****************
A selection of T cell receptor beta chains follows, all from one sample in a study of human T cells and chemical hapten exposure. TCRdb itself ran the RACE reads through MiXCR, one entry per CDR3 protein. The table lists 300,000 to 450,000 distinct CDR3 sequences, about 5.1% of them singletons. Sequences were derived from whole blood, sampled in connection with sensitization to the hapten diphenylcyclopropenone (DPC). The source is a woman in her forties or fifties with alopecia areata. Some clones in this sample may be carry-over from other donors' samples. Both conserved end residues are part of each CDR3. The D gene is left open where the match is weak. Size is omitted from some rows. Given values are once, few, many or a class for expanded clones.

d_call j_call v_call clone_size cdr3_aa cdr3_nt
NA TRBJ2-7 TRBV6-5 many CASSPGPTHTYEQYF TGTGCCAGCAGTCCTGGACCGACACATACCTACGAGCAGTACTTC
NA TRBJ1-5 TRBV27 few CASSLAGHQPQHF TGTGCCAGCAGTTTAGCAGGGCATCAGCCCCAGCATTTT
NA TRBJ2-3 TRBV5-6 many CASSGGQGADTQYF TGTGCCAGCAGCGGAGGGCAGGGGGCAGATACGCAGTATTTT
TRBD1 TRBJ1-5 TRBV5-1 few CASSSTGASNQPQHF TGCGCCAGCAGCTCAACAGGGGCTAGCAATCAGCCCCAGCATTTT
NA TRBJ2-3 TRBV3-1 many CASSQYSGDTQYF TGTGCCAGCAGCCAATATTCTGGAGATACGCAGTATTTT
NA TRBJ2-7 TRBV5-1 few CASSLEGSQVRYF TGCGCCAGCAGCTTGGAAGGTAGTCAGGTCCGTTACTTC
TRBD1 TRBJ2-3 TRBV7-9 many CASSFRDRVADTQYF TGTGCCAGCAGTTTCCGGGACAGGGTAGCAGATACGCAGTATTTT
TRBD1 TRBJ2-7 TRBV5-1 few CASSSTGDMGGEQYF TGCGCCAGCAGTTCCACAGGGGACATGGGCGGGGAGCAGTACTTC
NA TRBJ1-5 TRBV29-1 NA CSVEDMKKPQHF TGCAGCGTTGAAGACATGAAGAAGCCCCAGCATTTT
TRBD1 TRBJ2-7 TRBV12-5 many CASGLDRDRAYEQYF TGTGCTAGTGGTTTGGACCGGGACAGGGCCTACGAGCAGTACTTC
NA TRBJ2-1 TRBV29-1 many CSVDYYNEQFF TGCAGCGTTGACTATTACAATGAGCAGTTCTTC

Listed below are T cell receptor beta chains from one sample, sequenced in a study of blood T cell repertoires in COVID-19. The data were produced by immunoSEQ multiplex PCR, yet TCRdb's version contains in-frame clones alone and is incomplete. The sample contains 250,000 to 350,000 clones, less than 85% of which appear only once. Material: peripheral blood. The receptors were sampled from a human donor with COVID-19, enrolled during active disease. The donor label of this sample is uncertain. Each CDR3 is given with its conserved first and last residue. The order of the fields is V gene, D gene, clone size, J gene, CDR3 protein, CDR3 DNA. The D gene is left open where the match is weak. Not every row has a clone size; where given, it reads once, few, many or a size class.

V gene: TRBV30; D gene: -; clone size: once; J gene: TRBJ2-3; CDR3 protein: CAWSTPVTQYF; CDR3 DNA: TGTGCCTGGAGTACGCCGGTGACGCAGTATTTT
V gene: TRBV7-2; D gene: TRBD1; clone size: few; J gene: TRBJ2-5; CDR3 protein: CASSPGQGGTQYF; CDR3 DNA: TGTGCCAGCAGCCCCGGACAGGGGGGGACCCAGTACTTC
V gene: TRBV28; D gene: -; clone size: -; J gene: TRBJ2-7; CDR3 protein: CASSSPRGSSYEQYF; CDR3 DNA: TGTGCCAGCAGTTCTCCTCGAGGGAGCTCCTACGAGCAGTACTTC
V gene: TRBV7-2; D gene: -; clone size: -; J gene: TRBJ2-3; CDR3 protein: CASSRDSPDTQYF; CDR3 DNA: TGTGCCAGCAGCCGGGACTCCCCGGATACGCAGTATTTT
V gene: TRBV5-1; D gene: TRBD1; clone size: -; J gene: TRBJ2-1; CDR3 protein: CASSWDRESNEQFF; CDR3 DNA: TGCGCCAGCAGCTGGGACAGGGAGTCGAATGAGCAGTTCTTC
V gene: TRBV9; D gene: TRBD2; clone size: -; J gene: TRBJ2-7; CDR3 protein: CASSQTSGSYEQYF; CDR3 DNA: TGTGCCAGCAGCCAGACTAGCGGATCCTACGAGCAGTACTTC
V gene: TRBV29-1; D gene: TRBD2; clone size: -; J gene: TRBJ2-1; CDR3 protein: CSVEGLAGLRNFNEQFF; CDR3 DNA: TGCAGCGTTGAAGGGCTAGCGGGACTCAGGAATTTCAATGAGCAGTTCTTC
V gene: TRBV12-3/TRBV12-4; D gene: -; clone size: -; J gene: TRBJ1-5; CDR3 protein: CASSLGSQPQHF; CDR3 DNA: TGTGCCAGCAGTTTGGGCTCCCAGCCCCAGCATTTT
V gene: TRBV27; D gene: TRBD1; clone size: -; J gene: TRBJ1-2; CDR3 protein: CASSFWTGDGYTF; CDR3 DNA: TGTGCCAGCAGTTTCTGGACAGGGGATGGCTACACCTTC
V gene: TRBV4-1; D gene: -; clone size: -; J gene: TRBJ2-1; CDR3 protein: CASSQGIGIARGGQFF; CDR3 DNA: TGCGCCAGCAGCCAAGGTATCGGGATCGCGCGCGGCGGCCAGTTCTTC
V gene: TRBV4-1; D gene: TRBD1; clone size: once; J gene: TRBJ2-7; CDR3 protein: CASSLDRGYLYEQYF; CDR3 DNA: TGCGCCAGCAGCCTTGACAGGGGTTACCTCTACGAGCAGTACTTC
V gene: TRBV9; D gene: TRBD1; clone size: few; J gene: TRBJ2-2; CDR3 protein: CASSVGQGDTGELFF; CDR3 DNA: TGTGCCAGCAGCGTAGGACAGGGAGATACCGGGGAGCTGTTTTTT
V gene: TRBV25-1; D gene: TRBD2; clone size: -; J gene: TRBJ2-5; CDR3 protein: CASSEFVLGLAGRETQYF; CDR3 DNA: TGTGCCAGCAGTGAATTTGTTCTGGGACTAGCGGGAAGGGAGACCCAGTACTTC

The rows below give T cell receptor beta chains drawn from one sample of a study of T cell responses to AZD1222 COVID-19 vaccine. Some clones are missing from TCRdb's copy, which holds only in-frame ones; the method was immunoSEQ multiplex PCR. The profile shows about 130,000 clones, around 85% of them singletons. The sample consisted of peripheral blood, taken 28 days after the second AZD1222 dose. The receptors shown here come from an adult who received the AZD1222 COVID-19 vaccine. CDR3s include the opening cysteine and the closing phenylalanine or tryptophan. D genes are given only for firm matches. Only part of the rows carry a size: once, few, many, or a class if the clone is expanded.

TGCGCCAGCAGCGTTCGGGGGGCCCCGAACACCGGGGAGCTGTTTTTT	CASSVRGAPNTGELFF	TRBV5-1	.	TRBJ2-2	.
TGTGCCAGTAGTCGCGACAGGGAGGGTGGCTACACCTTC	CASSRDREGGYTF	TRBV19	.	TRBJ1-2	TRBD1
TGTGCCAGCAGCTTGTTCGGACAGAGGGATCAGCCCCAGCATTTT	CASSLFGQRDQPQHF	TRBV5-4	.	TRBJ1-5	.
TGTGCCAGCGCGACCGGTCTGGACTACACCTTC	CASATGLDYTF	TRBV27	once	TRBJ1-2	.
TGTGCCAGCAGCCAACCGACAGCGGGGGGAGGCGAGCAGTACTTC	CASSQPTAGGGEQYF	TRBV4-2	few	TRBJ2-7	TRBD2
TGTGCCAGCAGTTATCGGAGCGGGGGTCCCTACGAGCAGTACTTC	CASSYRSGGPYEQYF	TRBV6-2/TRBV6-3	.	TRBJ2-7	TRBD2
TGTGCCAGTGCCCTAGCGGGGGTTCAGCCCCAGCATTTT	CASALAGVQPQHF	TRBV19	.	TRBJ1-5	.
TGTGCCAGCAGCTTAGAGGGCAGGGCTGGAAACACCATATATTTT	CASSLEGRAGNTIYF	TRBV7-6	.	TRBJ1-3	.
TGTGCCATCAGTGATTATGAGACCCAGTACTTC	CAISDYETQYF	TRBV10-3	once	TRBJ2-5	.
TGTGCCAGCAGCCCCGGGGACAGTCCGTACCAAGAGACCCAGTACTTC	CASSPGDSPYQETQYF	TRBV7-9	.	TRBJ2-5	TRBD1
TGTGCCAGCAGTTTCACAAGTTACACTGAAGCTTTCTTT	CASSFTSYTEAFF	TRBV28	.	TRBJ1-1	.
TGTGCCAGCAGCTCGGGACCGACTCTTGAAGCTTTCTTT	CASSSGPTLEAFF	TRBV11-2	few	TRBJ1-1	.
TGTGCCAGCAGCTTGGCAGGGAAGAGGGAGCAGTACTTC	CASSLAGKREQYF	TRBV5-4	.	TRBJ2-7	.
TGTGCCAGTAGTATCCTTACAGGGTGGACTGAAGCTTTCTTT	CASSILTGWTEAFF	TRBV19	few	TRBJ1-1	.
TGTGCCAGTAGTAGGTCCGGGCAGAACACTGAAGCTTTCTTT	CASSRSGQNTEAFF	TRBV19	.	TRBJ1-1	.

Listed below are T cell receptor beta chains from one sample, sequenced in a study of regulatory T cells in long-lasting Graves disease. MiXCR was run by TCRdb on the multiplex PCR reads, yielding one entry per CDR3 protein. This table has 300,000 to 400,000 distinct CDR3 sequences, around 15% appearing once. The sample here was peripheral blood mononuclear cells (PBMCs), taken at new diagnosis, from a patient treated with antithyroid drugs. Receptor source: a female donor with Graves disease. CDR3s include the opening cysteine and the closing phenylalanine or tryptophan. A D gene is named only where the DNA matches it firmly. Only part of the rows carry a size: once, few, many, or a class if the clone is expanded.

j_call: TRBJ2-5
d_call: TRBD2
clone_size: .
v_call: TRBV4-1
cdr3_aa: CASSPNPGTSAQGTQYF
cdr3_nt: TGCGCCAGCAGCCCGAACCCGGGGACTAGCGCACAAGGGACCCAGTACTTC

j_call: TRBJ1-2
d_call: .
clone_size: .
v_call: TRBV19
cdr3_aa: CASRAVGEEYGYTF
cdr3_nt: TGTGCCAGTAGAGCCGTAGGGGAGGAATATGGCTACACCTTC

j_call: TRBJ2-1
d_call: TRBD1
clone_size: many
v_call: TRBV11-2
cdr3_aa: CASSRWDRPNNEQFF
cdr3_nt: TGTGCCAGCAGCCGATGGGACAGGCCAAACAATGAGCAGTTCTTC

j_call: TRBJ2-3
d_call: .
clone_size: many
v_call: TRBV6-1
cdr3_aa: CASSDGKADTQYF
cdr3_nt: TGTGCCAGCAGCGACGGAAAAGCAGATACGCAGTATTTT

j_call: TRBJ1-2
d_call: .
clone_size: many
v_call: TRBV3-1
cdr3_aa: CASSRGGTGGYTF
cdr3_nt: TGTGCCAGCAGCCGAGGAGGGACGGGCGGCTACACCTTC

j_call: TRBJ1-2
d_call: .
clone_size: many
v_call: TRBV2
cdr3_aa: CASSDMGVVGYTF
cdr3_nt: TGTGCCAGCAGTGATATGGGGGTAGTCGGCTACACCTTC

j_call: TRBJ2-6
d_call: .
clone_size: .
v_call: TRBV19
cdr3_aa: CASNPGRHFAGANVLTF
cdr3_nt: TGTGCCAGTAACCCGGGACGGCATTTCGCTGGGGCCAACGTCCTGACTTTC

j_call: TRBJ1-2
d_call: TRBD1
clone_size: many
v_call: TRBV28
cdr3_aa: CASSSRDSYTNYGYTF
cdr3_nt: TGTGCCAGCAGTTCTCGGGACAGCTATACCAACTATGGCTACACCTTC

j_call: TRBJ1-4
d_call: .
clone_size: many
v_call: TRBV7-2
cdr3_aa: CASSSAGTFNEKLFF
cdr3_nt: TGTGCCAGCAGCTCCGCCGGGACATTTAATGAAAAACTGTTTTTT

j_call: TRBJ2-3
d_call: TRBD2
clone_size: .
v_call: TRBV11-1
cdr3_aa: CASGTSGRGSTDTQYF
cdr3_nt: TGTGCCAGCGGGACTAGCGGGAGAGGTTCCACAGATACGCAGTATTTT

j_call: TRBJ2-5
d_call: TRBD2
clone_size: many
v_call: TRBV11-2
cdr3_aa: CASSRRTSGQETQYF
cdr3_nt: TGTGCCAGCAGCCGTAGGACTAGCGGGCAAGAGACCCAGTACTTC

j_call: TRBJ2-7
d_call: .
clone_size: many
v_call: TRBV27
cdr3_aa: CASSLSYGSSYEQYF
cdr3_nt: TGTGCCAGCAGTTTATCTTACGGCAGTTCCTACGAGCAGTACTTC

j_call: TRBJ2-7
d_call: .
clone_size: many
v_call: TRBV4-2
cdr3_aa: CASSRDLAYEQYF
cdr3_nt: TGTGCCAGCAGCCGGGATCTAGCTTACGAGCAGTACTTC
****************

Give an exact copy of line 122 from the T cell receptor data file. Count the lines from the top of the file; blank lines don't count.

cdr3_nt: TGTGCCAGCAGCCGGGATCTAGCTTACGAGCAGTACTTC